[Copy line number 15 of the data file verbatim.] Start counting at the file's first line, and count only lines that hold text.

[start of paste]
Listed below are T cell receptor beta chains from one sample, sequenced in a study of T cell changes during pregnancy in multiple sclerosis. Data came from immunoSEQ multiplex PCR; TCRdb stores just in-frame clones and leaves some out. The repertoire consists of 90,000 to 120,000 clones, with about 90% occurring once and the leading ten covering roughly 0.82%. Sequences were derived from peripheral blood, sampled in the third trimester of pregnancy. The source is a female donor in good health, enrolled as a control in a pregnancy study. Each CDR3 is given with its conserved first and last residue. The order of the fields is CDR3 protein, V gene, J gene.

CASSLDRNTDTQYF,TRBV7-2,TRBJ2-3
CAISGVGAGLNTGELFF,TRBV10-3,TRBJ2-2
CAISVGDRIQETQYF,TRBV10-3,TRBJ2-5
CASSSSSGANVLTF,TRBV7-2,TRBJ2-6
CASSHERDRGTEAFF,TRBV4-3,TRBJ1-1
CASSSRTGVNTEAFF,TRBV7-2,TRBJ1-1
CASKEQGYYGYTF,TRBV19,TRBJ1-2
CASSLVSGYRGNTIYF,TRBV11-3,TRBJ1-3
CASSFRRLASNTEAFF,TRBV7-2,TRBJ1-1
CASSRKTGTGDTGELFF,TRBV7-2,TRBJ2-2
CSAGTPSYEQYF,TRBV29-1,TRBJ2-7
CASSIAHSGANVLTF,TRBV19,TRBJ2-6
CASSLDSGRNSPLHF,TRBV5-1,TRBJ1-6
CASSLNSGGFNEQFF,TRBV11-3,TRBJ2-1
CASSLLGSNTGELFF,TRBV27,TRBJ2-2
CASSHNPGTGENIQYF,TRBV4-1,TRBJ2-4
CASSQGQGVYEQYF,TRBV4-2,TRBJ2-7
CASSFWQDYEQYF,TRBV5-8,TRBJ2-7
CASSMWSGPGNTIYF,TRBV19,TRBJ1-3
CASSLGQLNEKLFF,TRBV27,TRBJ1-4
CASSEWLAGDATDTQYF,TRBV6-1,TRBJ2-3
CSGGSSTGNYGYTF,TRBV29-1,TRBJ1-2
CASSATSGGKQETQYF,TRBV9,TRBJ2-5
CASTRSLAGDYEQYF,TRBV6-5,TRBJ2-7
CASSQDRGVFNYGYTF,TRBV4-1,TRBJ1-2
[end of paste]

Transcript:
CASSLNSGGFNEQFF,TRBV11-3,TRBJ2-1